Public statements show complete lack of understanding, or worse, a deliberate attempt to mislead the American public
By Bob Berwyn
SUMMIT COUNTY — Nearly every day scientists release new reports adding to the huge mountain of scientific evidence that the Earth is growing warmer at a rate that is causing serious problems for humanity.
Here in the Colorado high country, we’re already living with the legacy of warming, as pine beetles have altered the forest landscape on an almost unimaginable scale in just a few short years. Other studies show how quickly glaciers are melting away, how parts of the planet — including the desert Southwest — will probably face intensified cycles of drought in coming decades.
All of this apparently is voodoo to some of the newly elected Republican members of Congress, who dismiss the science without even making an attempt to understand it. Here’s what incoming Missouri Sen. Roy Blunt had to say:
“There isn’t any real science to say we are altering the climate path of the earth.”
And incoming Sen. Rand Paul, the Kentucky Republican added this:
“It’s a bigger issue, we need to watch ’em. Not only because it may or may not be true, but they’re making up their facts to fit their conclusions. They’ve already caught ’em doing this.”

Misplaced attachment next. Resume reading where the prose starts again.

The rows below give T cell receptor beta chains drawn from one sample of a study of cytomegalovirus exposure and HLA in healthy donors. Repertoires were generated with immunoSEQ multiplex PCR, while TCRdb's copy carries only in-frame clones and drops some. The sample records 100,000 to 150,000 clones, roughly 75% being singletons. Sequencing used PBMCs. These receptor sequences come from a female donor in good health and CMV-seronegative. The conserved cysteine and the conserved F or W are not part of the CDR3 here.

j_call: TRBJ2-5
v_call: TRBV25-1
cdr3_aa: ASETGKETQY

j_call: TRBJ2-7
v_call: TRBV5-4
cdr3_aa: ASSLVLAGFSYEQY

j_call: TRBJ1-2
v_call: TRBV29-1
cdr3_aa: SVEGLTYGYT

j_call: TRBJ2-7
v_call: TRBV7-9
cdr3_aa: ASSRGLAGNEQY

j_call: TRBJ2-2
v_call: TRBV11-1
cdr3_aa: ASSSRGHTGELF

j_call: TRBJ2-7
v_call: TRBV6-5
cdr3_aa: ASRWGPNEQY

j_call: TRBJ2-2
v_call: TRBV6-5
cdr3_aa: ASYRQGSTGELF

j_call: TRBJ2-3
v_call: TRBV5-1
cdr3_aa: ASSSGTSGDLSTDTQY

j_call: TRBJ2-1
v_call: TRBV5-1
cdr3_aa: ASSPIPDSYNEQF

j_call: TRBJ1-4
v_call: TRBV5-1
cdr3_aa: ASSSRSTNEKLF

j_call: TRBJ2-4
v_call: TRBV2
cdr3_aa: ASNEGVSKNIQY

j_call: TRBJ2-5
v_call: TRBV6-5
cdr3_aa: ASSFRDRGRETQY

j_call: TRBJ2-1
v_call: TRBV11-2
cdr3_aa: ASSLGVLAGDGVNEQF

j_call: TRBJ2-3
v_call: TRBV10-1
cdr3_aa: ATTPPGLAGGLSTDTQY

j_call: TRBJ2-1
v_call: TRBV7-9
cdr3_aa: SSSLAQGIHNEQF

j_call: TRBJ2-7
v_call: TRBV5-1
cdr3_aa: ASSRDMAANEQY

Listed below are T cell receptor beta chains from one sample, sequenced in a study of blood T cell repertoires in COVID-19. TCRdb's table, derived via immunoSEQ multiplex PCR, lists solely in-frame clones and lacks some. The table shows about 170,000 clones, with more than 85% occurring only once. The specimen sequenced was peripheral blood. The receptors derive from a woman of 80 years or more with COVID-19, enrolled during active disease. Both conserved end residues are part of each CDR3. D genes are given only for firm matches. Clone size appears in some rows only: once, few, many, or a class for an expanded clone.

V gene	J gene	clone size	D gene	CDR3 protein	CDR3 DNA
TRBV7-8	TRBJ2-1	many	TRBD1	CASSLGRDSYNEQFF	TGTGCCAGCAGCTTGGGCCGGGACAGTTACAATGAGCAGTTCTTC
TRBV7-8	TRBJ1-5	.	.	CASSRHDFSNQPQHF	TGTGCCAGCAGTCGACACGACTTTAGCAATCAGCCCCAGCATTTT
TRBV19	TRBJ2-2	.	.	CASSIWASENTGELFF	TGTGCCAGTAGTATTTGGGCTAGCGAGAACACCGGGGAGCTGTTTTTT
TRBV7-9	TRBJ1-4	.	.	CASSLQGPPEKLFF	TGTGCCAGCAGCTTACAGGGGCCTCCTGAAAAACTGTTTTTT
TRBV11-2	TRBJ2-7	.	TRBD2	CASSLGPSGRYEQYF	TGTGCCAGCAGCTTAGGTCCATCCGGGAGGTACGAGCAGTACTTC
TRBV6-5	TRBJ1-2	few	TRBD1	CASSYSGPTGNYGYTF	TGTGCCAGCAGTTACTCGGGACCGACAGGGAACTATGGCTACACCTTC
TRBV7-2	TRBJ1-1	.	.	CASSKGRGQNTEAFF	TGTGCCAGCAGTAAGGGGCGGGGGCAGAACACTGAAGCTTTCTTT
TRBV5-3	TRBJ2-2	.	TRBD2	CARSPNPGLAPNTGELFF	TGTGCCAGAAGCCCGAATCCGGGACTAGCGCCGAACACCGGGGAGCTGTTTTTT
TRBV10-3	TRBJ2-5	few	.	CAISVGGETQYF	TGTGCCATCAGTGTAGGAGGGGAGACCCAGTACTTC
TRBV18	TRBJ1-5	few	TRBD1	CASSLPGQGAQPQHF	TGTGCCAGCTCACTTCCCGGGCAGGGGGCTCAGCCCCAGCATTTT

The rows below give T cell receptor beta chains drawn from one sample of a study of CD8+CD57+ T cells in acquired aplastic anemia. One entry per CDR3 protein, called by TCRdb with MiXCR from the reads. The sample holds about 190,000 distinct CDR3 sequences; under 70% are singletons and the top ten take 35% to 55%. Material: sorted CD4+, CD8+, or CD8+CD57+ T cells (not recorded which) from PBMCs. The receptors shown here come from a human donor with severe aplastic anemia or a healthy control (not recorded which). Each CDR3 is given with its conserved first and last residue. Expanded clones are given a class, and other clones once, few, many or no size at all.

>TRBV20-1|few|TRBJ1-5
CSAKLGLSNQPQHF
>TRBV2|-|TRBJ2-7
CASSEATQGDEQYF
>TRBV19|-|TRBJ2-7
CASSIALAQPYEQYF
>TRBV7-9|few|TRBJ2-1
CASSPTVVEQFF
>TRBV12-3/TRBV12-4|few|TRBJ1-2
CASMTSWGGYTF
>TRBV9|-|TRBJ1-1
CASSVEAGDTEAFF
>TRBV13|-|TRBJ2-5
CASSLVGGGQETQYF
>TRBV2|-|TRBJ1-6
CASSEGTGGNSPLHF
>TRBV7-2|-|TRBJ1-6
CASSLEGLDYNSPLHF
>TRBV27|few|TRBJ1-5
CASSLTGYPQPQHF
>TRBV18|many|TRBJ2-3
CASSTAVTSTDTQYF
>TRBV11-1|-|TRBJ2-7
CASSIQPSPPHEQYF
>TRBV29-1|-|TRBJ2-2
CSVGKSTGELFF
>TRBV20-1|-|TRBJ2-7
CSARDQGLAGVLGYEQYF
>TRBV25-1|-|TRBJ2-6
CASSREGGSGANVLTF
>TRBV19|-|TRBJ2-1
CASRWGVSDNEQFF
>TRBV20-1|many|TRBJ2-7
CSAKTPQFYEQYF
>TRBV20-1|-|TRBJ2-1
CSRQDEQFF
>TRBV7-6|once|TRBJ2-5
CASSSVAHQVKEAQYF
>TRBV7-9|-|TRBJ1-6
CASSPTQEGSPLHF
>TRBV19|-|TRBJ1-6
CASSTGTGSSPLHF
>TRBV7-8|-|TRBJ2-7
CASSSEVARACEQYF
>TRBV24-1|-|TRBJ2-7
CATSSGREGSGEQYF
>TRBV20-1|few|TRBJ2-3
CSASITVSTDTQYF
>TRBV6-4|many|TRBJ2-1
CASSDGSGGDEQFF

This is the general tone of the some of the discourse in what is supposed to be our highest deliberative body. The Union of Concerned Scientists recently issued a statement on the election, describing the political climate:
“Party leaders and rank-and-file members could help improve public understanding of climate science by discouraging baseless attacks on climate research and climate scientists. Such harassment wastes scientists’ time, squanders congressional resources, and distracts members from dealing with the consequences of climate change that are already happening. The public would be better served by policymakers who focus on the merits of various energy and climate policy proposals.”
Beyond that, the Republican leadership has even announced it will try to turn back the clock on the small bit of progress that has been made in addressing climate change by challenging the EPA’s authority to regulate greenhouse gas emissions.
Other Republicans, including Rep. Darrell Issa, of California, have said they want to hold hearings and call climate scientists to testify about the worn-out issue of hacked e-mails that supposedly cast doubt on some scientific global warming findings in the UK.
Those hearings should be held. Allowing some of the brightest and most dedicated scientists in the world to speak in Congress would shine a bright spotlight on the ignorance and deliberate lies being used by so-called political leaders to try and confuse the American public.